Linked by Thom Holwerda on Fri 12th Apr 2013 22:14 UTC
PDAs, Cellphones, Wireless As I'm working on a long and detailed article about Psion and Symbian (similar in setup to the Palm article), I need to dive into a number of devices that I have never personally owned. One of the devices that was atop my list was what I think is the ultimate Symbian device: the Nokia E7 - the last of the long line of Communicators, released in early 2011. While more detailed information about it will find its way into the Psion/Symbian article, I figured it'd be interesting to give a few first impressions.
Thread beginning with comment 558433
To view parent comment, click here.
To read all comments associated with this story, please click here.
RE: Comment by MOS6510
by manjabes on Sun 14th Apr 2013 13:57 UTC in reply to "Comment by MOS6510"
Member since:

As a phone, any recent Symbian runs circles around supposedly modern iPhones or Windows Phones (admittedly, less so with Android, but still). There are things that my precious E52 did with glowing ease but which my "fancy" new WinPhone cannot do. Likewise the oh-so-magnificent iPhone.
Yes, on the app front, there is NOTHING nice regarding the Symbian. The SDK is/was AWFUL and Qt was too little too late to remedy it. The app quality is reminiscent of the SDK.
But I don't agree with the unilateral Symbian-bashing going on at technology sites (incl. here, unfortunately) purely based on the "app"-factor. The Symbian actually provided one heck of a phone.

Reply Parent Score: 3

RE[2]: Comment by MOS6510
by MOS6510 on Sun 14th Apr 2013 17:55 in reply to "RE: Comment by MOS6510"
MOS6510 Member since:

Any cheap mobile phone will probably and most likely be a much better phone than an iPhone/WP/Android, because that's its only purpose and everything about it is geared for that.

Despite being named (smart) phones today's phone are really small computers. Using them to make and receive calls is for most people just a small percentage of the total number of things they do with them.

And I think this is where most if not all Symbian based phones fall flat. It's a non-touch OS that was made touch. There aren't many apps and the ones that are around don't work very well. The system in general is slow compared to other phones.

So yes Symbian phones are nice phones, but people don't want phones, they want computers in their pockets.

Reply Parent Score: 3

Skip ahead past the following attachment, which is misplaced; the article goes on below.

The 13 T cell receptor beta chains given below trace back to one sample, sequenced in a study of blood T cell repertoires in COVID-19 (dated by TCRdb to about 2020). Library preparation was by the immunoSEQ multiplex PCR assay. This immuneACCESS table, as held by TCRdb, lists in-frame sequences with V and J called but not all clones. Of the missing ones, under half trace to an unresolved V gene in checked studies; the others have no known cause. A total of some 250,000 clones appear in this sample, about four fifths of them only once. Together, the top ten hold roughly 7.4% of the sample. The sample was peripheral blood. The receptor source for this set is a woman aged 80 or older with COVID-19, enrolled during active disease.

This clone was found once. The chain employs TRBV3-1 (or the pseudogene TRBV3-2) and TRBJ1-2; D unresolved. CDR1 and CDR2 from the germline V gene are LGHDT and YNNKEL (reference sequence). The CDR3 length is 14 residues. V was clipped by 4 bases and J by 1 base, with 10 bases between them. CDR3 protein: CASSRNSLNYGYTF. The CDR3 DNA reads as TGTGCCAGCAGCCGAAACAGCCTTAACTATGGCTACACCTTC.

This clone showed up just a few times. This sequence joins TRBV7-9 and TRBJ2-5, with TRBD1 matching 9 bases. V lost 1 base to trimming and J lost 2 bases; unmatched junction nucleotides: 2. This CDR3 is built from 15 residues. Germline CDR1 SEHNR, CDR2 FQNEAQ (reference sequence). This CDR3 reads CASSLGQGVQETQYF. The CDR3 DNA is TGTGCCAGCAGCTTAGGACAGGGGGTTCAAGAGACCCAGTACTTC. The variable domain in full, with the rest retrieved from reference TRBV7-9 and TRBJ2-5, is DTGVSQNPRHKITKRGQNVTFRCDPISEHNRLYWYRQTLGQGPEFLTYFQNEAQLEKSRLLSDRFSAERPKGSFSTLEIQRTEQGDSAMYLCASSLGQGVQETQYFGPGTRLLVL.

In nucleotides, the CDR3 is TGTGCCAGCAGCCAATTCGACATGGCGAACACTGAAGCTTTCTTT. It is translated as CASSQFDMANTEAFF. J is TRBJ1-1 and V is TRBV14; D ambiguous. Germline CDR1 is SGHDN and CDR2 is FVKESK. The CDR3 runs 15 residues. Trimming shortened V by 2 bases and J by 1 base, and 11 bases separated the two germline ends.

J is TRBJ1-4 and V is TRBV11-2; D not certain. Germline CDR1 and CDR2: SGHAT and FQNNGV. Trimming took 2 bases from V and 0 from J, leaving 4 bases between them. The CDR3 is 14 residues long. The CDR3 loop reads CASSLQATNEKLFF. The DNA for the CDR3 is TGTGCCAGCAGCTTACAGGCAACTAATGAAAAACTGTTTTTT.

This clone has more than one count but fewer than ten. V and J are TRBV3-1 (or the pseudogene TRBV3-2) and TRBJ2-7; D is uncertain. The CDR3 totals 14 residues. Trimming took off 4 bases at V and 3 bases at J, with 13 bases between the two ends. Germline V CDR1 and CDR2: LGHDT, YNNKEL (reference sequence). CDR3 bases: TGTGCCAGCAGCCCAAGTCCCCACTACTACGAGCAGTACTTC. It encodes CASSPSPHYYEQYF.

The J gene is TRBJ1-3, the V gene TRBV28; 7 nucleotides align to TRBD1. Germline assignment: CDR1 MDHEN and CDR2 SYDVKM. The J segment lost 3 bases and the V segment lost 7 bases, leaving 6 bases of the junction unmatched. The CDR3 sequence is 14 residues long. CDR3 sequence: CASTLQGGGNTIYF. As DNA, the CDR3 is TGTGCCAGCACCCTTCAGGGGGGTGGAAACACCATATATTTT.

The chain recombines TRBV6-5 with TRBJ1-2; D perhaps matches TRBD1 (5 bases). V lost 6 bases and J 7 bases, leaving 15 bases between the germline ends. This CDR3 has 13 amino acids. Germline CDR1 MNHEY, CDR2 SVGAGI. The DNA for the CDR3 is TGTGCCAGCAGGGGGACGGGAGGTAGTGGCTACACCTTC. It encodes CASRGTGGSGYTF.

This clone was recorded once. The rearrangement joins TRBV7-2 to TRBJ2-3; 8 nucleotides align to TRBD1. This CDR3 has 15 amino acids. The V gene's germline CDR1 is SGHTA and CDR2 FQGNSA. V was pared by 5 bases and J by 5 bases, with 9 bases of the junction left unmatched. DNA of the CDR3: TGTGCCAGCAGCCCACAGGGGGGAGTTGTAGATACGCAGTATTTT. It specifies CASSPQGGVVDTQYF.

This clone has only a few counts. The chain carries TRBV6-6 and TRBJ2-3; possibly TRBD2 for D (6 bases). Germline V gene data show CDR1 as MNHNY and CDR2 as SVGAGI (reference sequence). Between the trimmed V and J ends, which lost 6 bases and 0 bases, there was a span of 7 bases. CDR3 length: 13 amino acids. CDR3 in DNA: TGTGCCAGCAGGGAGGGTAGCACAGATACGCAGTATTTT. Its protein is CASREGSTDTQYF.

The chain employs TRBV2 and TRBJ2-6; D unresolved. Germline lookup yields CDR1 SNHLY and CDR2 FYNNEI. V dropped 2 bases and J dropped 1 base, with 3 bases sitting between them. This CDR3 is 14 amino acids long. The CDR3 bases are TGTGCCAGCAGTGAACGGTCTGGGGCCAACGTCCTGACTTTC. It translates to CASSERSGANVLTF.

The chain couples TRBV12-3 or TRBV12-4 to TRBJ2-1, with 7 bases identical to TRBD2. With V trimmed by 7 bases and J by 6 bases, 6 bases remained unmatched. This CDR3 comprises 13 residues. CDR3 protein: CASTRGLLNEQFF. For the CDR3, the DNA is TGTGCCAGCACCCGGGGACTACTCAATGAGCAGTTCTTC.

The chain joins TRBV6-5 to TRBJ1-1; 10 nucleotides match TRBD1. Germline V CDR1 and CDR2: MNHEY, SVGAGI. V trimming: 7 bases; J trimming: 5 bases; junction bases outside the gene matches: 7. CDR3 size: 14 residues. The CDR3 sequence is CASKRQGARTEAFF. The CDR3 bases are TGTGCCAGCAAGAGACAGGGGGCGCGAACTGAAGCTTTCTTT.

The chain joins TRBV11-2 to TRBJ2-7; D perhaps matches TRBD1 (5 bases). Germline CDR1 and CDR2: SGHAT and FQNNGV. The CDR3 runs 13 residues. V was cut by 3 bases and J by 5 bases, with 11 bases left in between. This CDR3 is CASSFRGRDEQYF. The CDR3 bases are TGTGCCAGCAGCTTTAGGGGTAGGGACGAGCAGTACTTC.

RE[3]: Comment by MOS6510
by addicted2088 on Sun 14th Apr 2013 19:32 in reply to "RE[2]: Comment by MOS6510"
addicted2088 Member since:

Let me see. My Symbian "phone" (the N79 and E51) had true multitasking, things could stay in the background and be running. I could use an emulator to run Curse of Monkey Island, I also tried Quake on it. I had a nice little Office app on it, some good games (if and when they came by), I had instant messaging apps, I had an IRC client, I had a browser (though it wasn't the ones we're used to now on Android, iOS or WP, but improved quite a bit in Belle), I had a dictionary app, I could run an FTP server using an app to transfer files, etc. WhatsApp was there, awesome clients like Gravity for Twitter and Facebook (unmatched I'd say by any modern day app) were there, and so much more.

Basically, IMO, Symbian as much of a handheld computer as these new OS, and in fact better in multitasking, speed, smoothness etc at lower requirements (helped by its long development cycle and decade old roots of course), it's just that wasn't brought up to par on time when it came to the UI. And it didn't have as many apps.

So yeah, I do agree with the app factor, as apps are what people want on their smartphone, but Symbian was every bit a smartphone OS and as capable as these modern day OS. Which makes it even sadder that Nokia failed to react on time and we had to see such an awesome OS go, while we're now stuck with iOS and Windows Phone which barely let you do things the way you want (not that that's a bad thing for the majority of users), and Android, which does a lot, but runs on a crappy Java and Dalvik-based core that wants so much horsepower to run smooth and 3x RAM to have as many apps in the background as Symbian. (I love Android, I use it since it's the only real alternative to Symbian for me right now, I love some of its features, but I see its issues clearly unlike the fanboys).

But again, Symbian was as capable an OS as any other. Not just a phone.

PS: It's possible I may not have understood what you were actually trying to say and might have ranted unnecessarily. If I did, then I apologize.

Reply Parent Score: 1